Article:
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Parks Canada completed a five-year program to control a rat population in Gwaii Haanas national park, a UNESCO world heritage site, on Haida Gwaii islands October 1, 2013.John Lehmann/The Globe and Mail

Parks Canada has completed a second air drop of rat poison on two islands in Gwaii Haanas national park, in an effort to restore seabird colonies destroyed by an invasion of thousands upon thousands of rats.

The air applications of poison were the second phase of Project Night Birds Returning, a five-year, $2.5-million plan to eradicate the rodents introduced to the Haida Gwaii archipelago by visiting ships more than a century ago.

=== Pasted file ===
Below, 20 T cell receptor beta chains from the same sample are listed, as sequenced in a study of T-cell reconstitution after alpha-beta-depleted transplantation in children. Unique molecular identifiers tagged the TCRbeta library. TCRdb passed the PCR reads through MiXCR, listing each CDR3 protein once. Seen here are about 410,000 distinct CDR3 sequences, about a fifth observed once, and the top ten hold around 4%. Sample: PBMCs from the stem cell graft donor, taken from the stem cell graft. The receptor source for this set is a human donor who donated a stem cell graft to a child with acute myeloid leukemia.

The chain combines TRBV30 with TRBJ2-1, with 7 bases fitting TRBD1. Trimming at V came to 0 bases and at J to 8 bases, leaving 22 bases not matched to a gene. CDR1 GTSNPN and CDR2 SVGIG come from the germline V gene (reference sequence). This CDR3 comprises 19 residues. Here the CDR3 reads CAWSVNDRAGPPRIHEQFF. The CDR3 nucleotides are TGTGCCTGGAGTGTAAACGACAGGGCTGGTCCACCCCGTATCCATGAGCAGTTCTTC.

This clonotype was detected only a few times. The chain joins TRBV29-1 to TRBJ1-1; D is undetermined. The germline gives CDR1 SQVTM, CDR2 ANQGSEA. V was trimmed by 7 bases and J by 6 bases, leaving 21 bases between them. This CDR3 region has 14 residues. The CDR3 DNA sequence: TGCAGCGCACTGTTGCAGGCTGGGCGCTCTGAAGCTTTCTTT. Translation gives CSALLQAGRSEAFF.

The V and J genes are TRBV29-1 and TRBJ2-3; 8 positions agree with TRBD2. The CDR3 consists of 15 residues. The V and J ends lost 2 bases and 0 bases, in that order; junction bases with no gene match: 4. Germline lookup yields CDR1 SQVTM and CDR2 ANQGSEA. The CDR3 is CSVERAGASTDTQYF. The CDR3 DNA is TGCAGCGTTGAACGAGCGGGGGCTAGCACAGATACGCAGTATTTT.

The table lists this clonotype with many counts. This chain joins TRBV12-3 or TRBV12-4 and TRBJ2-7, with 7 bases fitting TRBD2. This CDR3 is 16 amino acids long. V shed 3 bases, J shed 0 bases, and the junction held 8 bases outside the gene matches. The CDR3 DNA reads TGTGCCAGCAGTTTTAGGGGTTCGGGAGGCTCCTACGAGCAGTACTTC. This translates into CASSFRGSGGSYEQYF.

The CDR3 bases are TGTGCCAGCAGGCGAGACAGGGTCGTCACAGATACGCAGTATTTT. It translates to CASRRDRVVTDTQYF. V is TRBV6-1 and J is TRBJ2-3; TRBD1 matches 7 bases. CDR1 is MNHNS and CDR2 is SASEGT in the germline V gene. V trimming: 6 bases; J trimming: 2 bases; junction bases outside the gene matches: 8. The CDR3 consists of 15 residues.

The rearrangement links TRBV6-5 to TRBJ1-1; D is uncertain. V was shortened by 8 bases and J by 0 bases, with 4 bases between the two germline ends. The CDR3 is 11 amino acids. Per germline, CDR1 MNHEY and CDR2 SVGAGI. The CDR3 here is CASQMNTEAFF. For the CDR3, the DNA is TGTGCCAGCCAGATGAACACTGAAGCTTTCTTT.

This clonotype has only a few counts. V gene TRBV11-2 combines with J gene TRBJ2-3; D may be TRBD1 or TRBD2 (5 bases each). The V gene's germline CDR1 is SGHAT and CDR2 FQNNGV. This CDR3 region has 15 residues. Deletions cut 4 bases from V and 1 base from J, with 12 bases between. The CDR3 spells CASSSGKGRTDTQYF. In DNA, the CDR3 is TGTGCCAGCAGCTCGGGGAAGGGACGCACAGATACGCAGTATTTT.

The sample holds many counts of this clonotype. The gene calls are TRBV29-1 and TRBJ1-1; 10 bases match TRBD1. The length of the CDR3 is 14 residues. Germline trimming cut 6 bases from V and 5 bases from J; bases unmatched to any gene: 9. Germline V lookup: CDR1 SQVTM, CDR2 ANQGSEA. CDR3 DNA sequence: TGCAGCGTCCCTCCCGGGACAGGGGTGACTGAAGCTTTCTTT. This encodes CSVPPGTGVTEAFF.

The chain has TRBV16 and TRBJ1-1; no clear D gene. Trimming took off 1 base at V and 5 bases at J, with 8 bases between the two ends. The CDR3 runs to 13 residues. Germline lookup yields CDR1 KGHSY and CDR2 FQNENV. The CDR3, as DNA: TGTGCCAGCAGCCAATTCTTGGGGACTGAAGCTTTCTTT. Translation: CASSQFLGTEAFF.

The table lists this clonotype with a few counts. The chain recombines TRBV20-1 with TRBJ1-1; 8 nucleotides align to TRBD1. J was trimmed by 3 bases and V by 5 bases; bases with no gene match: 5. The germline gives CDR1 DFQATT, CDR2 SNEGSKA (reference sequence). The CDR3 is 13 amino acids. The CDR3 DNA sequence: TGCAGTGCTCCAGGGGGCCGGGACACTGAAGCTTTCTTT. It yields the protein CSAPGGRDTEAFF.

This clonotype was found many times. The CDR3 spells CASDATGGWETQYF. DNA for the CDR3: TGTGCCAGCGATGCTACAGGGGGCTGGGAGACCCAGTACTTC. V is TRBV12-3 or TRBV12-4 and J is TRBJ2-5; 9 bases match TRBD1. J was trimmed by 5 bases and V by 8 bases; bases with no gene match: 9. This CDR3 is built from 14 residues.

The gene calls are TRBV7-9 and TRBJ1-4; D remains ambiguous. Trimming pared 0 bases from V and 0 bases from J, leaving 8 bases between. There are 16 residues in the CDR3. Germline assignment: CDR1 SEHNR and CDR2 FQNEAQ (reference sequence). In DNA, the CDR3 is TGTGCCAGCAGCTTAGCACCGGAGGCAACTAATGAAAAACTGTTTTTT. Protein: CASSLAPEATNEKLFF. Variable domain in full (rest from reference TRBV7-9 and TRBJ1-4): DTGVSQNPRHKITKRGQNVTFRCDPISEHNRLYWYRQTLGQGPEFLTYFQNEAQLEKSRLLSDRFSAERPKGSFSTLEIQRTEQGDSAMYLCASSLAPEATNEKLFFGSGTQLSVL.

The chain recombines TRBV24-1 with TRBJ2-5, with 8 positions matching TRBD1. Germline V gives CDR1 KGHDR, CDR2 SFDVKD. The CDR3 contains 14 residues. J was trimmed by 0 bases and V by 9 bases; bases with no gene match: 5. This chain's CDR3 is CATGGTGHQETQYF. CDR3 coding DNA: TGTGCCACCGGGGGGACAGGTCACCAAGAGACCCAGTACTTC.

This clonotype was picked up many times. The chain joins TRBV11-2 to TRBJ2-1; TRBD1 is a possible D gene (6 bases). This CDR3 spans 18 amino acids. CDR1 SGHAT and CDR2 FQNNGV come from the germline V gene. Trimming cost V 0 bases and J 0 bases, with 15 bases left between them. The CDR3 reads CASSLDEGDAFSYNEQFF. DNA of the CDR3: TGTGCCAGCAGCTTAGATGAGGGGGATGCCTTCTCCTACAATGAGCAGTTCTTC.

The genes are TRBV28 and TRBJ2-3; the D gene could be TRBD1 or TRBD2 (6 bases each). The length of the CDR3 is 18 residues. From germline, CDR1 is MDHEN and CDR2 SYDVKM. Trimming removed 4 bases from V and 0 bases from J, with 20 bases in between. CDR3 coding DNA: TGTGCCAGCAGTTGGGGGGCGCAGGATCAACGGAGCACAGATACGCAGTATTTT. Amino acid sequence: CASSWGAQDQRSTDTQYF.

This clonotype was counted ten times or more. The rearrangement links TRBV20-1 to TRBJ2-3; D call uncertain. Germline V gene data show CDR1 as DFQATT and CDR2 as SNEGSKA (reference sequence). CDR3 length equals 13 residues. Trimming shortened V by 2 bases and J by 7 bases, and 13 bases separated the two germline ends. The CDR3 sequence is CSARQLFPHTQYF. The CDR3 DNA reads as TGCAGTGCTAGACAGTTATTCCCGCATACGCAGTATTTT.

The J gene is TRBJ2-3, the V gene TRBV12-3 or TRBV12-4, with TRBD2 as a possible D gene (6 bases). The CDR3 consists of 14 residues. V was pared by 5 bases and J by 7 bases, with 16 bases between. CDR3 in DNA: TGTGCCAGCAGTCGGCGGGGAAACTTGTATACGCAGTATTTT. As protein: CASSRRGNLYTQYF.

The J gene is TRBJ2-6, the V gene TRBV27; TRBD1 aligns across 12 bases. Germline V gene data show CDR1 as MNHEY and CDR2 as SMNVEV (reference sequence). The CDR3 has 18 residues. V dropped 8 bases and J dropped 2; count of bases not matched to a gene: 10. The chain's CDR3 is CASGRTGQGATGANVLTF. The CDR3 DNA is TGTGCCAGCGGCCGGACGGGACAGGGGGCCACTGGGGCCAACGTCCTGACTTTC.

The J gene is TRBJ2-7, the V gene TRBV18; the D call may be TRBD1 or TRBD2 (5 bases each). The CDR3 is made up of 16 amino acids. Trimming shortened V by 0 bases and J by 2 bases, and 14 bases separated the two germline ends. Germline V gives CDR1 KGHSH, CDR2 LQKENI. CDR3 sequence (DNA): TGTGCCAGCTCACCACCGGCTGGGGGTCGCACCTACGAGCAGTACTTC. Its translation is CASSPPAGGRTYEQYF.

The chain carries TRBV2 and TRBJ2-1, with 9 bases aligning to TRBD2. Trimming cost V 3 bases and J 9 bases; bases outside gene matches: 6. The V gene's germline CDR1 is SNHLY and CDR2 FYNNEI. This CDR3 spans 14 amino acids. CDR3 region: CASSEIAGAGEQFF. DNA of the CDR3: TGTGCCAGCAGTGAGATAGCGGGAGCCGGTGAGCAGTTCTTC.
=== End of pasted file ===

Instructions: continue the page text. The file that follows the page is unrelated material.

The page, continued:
The rats eat seabird eggs, chicks and even adult birds, and important colonies of some endangered species such as ancient murrelet and Cassin's auklet have been decimated.

The air drops carried out last month took place on Murchison and Faraday islands in the park, a UNESCO world heritage site.

The eradication program began in 2009, with the aim of restoring the natural habitat on islands in the park where the rat population was out of control.

Two years ago, Parks Canada staff distributed poison pellets on two smaller islands by foot, but this time the terrain and large area required the aerial distribution, a technique being used for the first time in Canada after its success in New Zealand, the United States and Mexico.